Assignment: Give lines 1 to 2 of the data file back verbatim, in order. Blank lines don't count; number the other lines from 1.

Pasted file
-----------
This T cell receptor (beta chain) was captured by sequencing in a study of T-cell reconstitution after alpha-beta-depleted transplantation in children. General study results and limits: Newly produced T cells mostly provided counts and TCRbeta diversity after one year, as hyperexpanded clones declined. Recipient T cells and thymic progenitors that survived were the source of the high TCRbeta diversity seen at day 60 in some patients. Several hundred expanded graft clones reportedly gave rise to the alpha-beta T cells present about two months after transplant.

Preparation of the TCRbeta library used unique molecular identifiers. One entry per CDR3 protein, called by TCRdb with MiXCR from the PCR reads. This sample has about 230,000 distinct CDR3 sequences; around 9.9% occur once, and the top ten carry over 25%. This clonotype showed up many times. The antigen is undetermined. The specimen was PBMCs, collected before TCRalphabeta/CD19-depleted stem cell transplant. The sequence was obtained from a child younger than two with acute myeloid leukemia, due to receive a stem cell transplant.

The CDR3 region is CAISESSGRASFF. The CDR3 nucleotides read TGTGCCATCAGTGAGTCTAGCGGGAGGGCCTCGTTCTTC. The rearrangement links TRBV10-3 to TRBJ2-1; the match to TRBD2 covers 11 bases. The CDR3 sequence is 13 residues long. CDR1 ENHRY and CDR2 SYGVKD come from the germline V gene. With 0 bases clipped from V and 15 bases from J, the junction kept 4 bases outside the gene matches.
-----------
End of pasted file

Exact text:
This T cell receptor (beta chain) was captured by sequencing in a study of T-cell reconstitution after alpha-beta-depleted transplantation in children. General study results and limits: Newly produced T cells mostly provided counts and TCRbeta diversity after one year, as hyperexpanded clones declined. Recipient T cells and thymic progenitors that survived were the source of the high TCRbeta diversity seen at day 60 in some patients. Several hundred expanded graft clones reportedly gave rise to the alpha-beta T cells present about two months after transplant.

Preparation of the TCRbeta library used unique molecular identifiers. One entry per CDR3 protein, called by TCRdb with MiXCR from the PCR reads. This sample has about 230,000 distinct CDR3 sequences; around 9.9% occur once, and the top ten carry over 25%. This clonotype showed up many times. The antigen is undetermined. The specimen was PBMCs, collected before TCRalphabeta/CD19-depleted stem cell transplant. The sequence was obtained from a child younger than two with acute myeloid leukemia, due to receive a stem cell transplant.